Thursday, August 27, 2009

3rd Question: Golf And Swim Funds

Here are the candidates responses to this question:

What should the city do to improve the bottom line for its golf courses, which are to receive $245,000 in subsidies this year, and swimming pools, which are scheduled to receive a subsidy of more than $580,000 from the general fund?

John Hubbard:I think if the golf courses and swimming pools were to lower their prices, they would have more business. After all, less is more.

Michael Winters: Lower entrance fees to allow everyone the opportunity to enjoy our pools and golf courses. At neighborhood pools, all children under age 12 should be admitted free. Adults and those over 12 would pay a reasonable fee. Lower fees will encourage greater usage. Rather than considering selling one of the golf courses, why not consider leasing one to a local company to run as a for-profit business that would appeal to tourists, out-of-town visitors and local golf enthusiasts? Treat customers like they are important. Consider leasing a good restaurant at Eagle Falls course. Currently, we are pricing ourselves out of business.

Mike Witsoe:Whoa! The biggest bleeder of all! Park and Rec. (Recreation) has been completely unorganized, overpaid, understaffed, lacking a qualified director, since 1994. Two thousand season pass holders in the 1990s, 700 in 2009 — where did all the golfers go? They raise fees, raise fees, raise fees! They forgot about seniors, students and family oriented golf. The foundation of all successful golf, skiing and swimming programs is the number of participants and a strong season pass foundation. Swimming is for kids. Missoula's water park costs $5 or less. Missoula has season passes, family oriented swimming. New blood in Parks and Rec. is the only answer.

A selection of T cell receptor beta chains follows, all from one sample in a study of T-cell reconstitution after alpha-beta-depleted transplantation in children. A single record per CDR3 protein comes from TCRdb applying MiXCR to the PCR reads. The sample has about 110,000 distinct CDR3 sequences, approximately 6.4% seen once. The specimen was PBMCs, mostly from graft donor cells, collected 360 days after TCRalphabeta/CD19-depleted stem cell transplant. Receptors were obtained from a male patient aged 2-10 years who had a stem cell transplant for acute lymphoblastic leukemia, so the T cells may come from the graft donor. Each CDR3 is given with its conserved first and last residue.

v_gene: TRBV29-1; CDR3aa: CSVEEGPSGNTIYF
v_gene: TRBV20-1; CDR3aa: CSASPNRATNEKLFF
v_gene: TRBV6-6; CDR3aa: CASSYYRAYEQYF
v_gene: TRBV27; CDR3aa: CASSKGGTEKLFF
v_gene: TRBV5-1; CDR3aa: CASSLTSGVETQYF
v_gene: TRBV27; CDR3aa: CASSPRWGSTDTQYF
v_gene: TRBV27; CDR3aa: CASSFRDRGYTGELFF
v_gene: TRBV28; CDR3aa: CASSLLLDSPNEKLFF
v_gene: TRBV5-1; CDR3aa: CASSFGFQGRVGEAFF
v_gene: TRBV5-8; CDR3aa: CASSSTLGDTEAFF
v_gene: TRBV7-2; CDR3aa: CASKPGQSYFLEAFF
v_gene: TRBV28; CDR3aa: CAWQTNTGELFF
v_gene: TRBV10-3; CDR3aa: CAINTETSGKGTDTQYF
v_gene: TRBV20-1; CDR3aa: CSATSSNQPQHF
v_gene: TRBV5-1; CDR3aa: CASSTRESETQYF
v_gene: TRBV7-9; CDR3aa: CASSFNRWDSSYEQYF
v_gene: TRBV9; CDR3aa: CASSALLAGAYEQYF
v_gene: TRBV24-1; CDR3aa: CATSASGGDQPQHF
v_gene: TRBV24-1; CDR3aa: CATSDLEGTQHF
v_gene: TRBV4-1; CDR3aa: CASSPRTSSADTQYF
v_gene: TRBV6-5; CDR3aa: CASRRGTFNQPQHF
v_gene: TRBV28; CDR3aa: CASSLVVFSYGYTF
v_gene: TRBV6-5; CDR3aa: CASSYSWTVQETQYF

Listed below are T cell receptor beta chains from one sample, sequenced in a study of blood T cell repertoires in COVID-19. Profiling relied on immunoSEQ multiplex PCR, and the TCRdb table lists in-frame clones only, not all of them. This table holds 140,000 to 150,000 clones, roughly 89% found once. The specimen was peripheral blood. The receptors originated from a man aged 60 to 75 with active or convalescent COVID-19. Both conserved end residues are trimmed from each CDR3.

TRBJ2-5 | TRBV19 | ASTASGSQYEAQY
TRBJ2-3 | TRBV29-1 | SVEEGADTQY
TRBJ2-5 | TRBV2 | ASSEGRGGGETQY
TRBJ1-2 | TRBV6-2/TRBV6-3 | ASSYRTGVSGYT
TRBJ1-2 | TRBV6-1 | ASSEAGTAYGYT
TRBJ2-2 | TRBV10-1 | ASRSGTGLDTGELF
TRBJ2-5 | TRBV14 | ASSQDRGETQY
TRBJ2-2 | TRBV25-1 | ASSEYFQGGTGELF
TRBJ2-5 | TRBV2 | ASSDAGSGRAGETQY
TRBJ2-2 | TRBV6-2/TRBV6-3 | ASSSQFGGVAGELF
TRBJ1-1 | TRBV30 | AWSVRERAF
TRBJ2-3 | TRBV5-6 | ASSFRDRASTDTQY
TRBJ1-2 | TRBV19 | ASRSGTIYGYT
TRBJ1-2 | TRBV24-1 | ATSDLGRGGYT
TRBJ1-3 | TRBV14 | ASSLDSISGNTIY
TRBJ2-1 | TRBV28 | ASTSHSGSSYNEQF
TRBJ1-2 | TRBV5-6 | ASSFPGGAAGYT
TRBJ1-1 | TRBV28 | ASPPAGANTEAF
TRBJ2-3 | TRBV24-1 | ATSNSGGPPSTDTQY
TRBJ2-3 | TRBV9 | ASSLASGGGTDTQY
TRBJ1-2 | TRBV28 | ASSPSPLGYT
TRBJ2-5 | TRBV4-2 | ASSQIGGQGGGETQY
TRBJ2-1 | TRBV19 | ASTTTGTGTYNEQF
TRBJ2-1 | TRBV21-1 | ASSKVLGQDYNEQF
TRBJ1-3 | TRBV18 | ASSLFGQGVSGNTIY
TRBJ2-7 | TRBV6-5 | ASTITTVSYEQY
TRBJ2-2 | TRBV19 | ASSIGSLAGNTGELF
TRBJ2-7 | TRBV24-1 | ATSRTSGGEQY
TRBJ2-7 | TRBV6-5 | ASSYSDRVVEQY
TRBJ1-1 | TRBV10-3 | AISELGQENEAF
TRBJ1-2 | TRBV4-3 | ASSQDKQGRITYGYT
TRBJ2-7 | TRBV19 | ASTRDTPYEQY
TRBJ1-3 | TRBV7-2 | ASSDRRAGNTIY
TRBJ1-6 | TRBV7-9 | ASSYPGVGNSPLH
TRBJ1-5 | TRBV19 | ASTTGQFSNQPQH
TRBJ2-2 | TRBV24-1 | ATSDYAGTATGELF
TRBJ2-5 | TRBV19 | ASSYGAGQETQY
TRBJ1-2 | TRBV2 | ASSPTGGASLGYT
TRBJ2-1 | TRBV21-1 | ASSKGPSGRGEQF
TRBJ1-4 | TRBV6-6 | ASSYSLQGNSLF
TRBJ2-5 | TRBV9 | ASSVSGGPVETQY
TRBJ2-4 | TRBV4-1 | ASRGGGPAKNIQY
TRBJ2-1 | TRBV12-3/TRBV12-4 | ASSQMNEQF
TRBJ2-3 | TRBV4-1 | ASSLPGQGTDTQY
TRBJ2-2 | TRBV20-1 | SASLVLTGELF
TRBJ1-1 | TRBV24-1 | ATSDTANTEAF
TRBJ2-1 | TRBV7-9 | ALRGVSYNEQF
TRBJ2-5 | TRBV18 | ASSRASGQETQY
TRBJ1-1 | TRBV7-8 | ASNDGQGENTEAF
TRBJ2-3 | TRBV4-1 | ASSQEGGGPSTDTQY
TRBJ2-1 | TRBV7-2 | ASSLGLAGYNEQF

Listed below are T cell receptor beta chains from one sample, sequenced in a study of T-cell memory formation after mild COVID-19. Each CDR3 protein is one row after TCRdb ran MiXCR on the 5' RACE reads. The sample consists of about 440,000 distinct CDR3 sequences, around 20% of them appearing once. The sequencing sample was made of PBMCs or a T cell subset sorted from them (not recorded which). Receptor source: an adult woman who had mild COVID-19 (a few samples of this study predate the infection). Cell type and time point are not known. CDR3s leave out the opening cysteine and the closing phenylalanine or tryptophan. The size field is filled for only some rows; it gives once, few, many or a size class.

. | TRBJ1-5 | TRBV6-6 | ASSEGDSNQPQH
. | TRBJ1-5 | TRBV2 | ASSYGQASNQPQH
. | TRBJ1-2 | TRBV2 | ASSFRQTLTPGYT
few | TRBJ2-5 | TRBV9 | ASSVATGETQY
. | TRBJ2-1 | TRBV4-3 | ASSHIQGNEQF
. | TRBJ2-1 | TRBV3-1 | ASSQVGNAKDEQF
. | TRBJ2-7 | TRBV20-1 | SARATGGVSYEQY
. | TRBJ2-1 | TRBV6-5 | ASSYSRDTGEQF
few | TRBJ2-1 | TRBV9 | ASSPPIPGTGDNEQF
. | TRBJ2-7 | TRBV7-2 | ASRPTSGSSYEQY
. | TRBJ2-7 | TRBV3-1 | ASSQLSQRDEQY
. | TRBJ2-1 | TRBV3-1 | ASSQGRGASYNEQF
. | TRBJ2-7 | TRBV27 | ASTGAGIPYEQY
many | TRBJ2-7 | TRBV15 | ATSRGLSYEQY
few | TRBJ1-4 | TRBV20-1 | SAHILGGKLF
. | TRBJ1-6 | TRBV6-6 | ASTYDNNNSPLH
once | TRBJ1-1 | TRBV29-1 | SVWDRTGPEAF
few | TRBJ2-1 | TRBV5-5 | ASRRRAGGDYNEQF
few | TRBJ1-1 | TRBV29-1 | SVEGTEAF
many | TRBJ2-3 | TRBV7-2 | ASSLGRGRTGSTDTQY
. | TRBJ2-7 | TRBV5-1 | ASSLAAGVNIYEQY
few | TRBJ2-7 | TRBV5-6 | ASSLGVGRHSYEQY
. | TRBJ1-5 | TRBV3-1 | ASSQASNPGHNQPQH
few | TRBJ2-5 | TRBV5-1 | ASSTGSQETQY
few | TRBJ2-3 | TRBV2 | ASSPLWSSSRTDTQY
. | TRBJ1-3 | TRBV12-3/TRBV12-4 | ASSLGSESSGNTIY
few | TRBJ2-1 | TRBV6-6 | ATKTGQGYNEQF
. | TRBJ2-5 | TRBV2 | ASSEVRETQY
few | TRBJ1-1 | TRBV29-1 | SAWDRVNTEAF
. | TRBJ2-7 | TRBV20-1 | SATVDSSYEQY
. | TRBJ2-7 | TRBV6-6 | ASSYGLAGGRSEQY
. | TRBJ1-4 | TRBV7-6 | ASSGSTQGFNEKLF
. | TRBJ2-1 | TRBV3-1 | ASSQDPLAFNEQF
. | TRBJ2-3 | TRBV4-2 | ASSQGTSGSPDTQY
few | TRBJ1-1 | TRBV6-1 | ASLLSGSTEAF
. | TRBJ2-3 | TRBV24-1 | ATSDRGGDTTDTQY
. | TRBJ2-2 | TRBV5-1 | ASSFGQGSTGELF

Bill Bronson:I support continued operation of our swimming pools; our young people use the pools heavily, and they are a good use of taxpayer dollars. The community's 2006 vote in favor of capital improvements to our pools demonstrates the public supports this approach. As for golf, the commission has been working with staff and an advisory board to improve management and marketing at both courses, with the goal of making them more profitable. Within two years, should it appear current operation levels are not sustainable and we are still not able to cover all expenses, we will have to look at other options.

Sandra Guynn:I think both of these funds need to be examined very closely as to why they continue to lose money. It concerns me greatly when the director of the Fiscal Service Department reported that the golf fund would receive a $240,000 "gift" from the general fund. This was done in order to reduce the red ink this fund has been wallowing in for the past several years. Shifting monies around to make certain funds look better does not solve the problem. it adds to it.

Robert G. Jones:(Golfing friends) say golfing in Great Falls is the best deal around the state, with two courses. To improve the bottom line, we need to consider increasing the cost of season passes or eliminating them and implementing a pay-as-you-play system. We need to decide if the city can operate two golf courses profitably. Swimming pools nationally receive subsidies. However, $580,000 from the general fund seems extremely high, even considering carrying the debt of the Flow Rider. We need to consider our operating season, including days lost to inclement weather. A restructuring of our operation may be needed.